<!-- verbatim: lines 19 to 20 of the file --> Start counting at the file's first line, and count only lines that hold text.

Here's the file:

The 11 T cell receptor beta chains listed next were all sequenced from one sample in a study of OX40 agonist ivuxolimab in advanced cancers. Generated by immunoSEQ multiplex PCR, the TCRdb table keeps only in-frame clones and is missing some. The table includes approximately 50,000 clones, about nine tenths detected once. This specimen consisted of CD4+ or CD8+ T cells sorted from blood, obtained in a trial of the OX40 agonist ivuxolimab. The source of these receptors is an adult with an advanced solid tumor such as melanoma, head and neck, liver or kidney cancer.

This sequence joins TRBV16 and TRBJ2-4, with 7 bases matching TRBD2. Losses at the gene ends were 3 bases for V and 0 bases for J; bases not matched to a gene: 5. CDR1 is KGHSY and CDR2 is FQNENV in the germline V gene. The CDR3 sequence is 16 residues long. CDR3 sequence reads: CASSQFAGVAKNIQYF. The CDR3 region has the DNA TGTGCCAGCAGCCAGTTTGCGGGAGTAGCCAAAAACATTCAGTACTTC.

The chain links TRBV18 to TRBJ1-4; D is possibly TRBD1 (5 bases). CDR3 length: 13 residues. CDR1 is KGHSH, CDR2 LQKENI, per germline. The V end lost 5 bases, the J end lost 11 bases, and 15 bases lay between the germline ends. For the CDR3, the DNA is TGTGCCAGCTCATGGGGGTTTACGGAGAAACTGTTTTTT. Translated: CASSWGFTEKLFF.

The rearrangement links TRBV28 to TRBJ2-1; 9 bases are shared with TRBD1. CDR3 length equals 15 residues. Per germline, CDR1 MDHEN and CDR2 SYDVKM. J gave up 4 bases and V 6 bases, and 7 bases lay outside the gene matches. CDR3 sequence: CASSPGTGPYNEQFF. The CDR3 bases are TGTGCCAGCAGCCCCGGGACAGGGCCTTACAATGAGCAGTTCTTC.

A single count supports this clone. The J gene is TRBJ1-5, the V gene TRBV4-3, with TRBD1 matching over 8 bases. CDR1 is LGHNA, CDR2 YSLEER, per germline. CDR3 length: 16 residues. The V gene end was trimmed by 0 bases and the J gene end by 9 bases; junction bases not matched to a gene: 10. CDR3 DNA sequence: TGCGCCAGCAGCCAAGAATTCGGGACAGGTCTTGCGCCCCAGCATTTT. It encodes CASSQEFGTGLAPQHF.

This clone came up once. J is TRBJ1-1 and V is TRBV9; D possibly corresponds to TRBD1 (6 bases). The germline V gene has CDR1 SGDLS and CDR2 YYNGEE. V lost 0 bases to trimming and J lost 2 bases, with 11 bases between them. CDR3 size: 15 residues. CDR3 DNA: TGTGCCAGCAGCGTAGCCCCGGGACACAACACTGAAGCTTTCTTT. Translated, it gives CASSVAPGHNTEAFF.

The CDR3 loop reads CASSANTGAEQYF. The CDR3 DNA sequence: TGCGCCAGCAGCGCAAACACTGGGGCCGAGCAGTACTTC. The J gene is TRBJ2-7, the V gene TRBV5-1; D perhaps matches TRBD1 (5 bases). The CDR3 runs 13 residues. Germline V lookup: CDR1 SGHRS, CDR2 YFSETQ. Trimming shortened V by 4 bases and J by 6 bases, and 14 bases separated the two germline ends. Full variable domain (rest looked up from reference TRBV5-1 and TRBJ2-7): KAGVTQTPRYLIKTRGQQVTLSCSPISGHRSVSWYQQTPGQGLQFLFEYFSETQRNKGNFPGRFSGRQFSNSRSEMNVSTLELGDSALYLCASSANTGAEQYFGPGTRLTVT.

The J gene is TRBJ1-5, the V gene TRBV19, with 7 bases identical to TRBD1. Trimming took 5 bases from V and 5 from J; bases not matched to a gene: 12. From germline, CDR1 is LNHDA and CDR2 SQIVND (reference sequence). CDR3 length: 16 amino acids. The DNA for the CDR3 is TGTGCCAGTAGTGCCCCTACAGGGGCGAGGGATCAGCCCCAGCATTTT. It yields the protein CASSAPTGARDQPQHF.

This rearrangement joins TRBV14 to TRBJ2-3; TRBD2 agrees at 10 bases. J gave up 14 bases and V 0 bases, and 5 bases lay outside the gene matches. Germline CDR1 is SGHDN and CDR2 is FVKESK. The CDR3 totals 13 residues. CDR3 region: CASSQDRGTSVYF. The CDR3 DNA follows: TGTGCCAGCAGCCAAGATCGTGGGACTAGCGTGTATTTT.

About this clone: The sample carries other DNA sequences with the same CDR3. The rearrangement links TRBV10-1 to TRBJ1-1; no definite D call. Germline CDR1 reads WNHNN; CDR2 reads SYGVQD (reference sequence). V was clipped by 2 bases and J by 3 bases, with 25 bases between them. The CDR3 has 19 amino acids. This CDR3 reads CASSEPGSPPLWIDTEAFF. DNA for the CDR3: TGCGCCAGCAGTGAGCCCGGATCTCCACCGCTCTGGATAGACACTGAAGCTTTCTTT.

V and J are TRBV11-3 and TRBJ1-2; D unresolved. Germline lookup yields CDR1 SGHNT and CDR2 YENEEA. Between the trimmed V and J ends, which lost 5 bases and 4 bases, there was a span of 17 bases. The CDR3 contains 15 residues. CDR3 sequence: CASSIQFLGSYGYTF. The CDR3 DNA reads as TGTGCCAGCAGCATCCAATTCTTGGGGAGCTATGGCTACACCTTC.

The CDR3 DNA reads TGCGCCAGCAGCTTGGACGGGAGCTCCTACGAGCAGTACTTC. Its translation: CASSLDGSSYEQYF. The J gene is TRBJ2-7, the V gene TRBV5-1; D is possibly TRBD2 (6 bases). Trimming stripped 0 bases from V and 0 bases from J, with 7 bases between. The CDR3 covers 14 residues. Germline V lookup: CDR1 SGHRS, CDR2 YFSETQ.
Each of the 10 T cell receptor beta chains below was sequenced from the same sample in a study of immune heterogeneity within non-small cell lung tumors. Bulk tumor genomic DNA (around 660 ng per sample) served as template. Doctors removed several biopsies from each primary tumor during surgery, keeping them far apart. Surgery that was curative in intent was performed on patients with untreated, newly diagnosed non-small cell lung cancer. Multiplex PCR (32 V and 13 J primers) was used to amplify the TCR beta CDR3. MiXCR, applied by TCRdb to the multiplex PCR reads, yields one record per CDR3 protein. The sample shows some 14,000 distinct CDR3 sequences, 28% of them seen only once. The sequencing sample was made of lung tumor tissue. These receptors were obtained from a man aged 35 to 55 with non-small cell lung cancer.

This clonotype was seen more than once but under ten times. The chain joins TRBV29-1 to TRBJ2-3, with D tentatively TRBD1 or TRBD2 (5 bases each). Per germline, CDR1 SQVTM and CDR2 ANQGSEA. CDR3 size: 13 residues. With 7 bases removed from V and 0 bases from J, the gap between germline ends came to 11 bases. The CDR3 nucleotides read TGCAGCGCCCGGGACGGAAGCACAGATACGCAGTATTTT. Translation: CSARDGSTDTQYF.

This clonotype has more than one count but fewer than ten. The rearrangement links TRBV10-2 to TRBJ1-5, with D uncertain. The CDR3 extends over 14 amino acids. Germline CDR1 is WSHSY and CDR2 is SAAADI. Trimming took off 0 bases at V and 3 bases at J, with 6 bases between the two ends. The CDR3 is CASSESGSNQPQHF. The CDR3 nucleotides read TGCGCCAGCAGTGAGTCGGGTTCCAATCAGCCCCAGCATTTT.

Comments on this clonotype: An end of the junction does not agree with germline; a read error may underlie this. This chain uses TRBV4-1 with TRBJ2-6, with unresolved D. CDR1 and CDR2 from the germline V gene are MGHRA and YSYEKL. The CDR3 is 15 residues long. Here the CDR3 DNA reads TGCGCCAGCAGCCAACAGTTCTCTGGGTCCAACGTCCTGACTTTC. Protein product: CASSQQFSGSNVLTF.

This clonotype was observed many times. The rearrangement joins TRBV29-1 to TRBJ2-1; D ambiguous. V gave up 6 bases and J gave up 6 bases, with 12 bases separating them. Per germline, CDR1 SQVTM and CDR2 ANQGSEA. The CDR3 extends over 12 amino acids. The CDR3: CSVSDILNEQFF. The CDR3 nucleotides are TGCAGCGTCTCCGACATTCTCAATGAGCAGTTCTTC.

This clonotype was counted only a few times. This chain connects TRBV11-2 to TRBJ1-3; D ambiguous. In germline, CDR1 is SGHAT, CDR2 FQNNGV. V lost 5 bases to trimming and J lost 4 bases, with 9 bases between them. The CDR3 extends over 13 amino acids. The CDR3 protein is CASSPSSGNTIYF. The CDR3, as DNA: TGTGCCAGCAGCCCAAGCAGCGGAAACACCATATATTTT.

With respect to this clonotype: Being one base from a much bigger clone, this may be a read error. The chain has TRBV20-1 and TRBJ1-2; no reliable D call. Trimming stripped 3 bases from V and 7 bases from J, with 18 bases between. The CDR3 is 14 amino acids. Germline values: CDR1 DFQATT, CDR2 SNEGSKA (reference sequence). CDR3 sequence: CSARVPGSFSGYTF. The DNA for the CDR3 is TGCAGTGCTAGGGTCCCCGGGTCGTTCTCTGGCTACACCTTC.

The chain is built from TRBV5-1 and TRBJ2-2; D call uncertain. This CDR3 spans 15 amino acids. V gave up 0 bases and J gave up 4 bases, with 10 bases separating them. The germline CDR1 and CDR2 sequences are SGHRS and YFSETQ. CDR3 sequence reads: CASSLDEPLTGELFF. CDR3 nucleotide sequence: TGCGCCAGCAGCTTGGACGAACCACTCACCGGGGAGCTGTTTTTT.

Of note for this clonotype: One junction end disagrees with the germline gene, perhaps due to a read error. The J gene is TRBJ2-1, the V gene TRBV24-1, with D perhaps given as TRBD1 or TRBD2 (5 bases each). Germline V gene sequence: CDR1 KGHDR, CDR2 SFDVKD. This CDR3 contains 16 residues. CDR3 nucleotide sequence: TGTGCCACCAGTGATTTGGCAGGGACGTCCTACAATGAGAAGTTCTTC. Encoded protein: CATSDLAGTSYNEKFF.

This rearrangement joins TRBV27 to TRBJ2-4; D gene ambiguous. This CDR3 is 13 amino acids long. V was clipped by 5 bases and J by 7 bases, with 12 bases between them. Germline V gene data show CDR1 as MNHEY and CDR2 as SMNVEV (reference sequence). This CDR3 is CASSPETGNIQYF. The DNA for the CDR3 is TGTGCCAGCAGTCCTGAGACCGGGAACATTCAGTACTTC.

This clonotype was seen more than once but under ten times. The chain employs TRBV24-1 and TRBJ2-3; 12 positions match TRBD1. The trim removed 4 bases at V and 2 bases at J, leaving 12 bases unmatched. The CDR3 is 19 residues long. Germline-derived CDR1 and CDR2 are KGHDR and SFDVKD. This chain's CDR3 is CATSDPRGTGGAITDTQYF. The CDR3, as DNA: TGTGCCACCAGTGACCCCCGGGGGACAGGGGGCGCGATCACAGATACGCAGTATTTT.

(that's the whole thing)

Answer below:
With respect to this clonotype: Being one base from a much bigger clone, this may be a read error. The chain has TRBV20-1 and TRBJ1-2; no reliable D call. Trimming stripped 3 bases from V and 7 bases from J, with 18 bases between. The CDR3 is 14 amino acids. Germline values: CDR1 DFQATT, CDR2 SNEGSKA (reference sequence). CDR3 sequence: CSARVPGSFSGYTF. The DNA for the CDR3 is TGCAGTGCTAGGGTCCCCGGGTCGTTCTCTGGCTACACCTTC.

The chain is built from TRBV5-1 and TRBJ2-2; D call uncertain. This CDR3 spans 15 amino acids. V gave up 0 bases and J gave up 4 bases, with 10 bases separating them. The germline CDR1 and CDR2 sequences are SGHRS and YFSETQ. CDR3 sequence reads: CASSLDEPLTGELFF. CDR3 nucleotide sequence: TGCGCCAGCAGCTTGGACGAACCACTCACCGGGGAGCTGTTTTTT.